Despite a second wave of COVID-19 infections that threatens to climb to 20,000 daily cases across Canada, a new poll found that about one-third of Canadians plan to visit friends and family for the holidays anyway.
In the new survey, taken late last month by Angus Reid in partnership with research firm Cardus, 30 per cent of the nearly 5,000 respondents said they will be visiting loved ones locally and 10 per cent said they planned to leave their community or province to do so.
Close to three-quarters of respondents said they believed “the worst is yet to come” and more than 80 per cent said they were concerned about friends and family becoming sick. Those who weren’t worried were twice as likely to be in the group planning to visit loved ones and three times more likely to leave the province for it, researchers said.
For several weeks now, provincial officials across the country have urged Canadians to reconsider get-together plans for the holiday season as infections surged nationally from a seven-day average of about 3,000 cases on Nov. 1 to more than 6,000 on Dec. 2.
In an emotional plea last week, Manitoba Premier Brian Pallister called himself “the guy who’s stealing Christmas to keep you safe.” In his province, which has logged more than 400 deaths from COVID-19 so far, 20 per cent of those polled said they’d be visiting friends and family. In Quebec earlier this month, Premier Francois Legault reversed plans to allow controlled gatherings for the holidays. In that province, which has recorded more than 7,200 deaths from the coronavirus, some 35 per cent planned to see loved ones. It’s a similar picture in Alberta, a province with about half the population of Quebec but a higher seven-day average for COVID-19 infections. Thirty-five per cent of respondents from Alberta said they plan to visit friends and family, and 12 per cent planned to leave their communities or the province for gatherings.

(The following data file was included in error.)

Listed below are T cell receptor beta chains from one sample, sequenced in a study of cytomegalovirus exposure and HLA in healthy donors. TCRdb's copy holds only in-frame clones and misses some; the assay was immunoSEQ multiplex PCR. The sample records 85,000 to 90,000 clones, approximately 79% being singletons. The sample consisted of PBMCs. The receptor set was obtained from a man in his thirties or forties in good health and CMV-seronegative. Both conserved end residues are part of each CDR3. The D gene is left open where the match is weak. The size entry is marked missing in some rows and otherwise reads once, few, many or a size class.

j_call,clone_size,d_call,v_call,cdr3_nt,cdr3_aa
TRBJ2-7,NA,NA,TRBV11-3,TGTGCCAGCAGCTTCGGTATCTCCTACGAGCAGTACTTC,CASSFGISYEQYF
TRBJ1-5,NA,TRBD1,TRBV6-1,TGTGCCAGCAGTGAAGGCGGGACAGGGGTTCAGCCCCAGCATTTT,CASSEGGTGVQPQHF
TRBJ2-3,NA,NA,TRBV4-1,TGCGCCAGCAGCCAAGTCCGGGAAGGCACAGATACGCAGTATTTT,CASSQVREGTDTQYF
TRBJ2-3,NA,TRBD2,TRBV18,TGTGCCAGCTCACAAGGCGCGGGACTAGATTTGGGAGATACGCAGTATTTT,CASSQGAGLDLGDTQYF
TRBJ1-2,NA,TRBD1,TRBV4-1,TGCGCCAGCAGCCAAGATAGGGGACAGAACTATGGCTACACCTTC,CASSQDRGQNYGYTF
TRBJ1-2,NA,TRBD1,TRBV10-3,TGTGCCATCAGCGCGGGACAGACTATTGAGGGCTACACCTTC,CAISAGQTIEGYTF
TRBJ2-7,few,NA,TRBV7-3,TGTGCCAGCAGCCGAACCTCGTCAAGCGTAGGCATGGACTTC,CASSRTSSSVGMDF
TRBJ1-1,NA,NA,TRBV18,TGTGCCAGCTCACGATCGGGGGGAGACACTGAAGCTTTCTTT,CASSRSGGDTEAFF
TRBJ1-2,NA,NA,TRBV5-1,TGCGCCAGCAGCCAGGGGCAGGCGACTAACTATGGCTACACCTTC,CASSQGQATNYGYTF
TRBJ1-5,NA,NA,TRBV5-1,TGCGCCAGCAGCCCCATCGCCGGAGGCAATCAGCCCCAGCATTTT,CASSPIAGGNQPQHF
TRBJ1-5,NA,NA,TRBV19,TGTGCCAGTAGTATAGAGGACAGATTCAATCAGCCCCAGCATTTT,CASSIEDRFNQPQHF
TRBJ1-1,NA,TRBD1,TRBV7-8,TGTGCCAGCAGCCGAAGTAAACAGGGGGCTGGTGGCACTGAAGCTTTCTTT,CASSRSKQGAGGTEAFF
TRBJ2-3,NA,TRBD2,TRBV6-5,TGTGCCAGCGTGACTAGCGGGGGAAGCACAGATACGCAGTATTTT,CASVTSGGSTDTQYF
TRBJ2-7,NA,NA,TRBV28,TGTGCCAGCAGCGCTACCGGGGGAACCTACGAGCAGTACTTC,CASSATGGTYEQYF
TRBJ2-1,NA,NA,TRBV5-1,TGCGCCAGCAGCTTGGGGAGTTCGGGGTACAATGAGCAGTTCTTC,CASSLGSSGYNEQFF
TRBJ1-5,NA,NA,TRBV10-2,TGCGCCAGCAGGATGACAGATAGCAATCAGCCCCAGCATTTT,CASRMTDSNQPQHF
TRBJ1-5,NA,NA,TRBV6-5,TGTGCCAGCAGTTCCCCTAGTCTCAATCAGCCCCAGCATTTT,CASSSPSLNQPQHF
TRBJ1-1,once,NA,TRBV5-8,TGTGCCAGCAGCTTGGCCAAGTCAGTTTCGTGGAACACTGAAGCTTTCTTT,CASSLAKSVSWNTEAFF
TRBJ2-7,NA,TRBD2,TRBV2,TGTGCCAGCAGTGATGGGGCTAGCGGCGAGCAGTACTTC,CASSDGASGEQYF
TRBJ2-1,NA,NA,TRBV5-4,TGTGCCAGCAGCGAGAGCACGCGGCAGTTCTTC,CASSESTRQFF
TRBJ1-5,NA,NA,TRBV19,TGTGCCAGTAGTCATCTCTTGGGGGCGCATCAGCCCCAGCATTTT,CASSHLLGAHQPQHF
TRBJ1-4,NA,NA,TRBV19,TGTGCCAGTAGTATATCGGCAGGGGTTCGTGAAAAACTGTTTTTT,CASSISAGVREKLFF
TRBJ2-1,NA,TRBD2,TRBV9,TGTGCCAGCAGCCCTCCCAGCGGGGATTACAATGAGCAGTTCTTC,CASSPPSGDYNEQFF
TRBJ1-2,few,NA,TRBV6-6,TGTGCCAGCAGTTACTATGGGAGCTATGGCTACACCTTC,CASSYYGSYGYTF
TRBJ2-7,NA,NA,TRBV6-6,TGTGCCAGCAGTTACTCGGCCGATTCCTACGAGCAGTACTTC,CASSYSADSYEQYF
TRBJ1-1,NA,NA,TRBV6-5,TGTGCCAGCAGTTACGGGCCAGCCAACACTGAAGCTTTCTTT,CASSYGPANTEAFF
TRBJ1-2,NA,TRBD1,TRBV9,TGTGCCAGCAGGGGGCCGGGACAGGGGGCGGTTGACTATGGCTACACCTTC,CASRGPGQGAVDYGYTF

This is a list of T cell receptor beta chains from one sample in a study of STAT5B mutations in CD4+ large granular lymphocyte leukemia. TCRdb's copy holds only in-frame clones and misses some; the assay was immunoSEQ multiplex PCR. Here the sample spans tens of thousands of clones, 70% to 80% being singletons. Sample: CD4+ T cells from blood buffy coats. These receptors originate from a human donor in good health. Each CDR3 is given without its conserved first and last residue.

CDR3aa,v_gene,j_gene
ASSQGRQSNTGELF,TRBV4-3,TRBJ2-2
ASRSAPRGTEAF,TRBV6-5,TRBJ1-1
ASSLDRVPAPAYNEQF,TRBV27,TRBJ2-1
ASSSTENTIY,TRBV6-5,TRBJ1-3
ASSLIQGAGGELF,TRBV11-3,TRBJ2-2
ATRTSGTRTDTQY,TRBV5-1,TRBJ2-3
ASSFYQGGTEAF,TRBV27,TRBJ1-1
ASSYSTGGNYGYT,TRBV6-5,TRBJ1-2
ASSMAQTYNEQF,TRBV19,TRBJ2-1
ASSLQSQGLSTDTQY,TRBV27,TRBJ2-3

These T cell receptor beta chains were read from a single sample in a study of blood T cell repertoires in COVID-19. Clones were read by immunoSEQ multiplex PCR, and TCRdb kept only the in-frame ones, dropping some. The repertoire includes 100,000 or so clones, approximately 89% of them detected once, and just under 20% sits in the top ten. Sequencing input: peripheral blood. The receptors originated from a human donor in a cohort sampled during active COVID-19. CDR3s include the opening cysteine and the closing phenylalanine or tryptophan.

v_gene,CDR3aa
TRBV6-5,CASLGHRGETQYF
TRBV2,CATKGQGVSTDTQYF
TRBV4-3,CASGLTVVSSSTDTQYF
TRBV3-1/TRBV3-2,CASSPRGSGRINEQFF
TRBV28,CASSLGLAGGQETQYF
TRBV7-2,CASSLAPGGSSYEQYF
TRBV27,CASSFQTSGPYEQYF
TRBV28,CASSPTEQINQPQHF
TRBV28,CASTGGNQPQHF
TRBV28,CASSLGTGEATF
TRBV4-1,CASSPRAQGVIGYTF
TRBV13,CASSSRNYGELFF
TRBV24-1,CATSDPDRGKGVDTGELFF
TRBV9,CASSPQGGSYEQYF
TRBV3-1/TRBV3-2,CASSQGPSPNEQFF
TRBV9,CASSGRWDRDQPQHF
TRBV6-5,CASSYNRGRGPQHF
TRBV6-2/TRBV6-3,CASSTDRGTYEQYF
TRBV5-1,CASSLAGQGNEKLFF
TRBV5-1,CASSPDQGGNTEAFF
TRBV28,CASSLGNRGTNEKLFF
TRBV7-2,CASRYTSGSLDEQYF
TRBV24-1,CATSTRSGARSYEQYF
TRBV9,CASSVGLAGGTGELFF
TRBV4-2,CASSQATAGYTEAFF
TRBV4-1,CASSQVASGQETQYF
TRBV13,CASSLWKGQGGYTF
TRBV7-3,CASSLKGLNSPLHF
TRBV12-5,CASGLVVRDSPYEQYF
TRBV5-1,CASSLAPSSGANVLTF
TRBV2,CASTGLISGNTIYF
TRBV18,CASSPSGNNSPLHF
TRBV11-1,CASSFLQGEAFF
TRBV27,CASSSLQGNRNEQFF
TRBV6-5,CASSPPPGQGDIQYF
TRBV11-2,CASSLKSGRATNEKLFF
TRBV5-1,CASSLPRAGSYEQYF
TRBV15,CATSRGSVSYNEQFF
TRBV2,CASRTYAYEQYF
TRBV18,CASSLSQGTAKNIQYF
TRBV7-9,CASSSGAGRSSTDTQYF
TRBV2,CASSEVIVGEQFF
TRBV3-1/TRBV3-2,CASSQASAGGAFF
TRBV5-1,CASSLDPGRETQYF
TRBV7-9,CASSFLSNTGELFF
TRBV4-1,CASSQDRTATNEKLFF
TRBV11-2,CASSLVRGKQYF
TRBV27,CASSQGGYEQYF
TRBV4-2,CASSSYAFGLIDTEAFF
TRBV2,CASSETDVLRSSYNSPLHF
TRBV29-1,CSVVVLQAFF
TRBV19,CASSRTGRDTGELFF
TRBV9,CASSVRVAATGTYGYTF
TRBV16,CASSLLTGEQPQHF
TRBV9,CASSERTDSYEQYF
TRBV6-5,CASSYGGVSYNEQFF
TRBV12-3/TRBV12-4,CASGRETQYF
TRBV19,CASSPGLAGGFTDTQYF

RCMP detachments across the country continue to report hundreds of fines related to pandemic restrictions, but health officials this fall have urged that more needs to be done. CTVNews.ca requested comment from the RCMP but did not hear back at time of writing.
Last month, CTV News’ infectious disease specialist Dr. Abdu Sharkawy said it was time to stop “asking nicely.”
“At this point in time, I think we need to get our bylaw officers out,” he said in mid-November. Since then, Canada has added close to 140,000 new cases of COVID-19.
The new poll puts numbers to what infectious disease specialist Anna Banerji called “a lot of denial” among Canadians.
“I don’t think people understand the significance of their actions,” she told CTVNews.ca over the phone on Tuesday, adding that with each person added to a household “bubble,” the group becomes an “open circuit.”
With Christmas Day just 17 days away, there’s little space to practice a “risk reduction” approach, said Banerji. That would require Canadians to self-isolate for two weeks at home with no contact and ensure anyone else they’re seeing at Christmas does the same.
“But we’re running out of time. If they’re planning on doing it, you have to make sure that someone’s not out there socializing with other people to make it safe. That’s the only way you can,” she said.
National pandemic modelling released last month outlined a grim course for the COVID-19 pandemic, predicting 20,000 new cases daily by the end of the month if Canadians maintained their level of contacts. If contact rates increase this month, infections could exceed 60,000 a day, the Public Health Agency of Canada added. Those figures don’t account for late-December holiday gatherings, since it takes about two weeks for behaviours on any given day to be reflected in the data.
Banerji doesn’t doubt that celebrations indicated in the Angus Reid poll will lead to a surge in COVID-19 infections in January.
“If people do gather during the holidays, there probably will be pretty significant outcomes from this,” she said.
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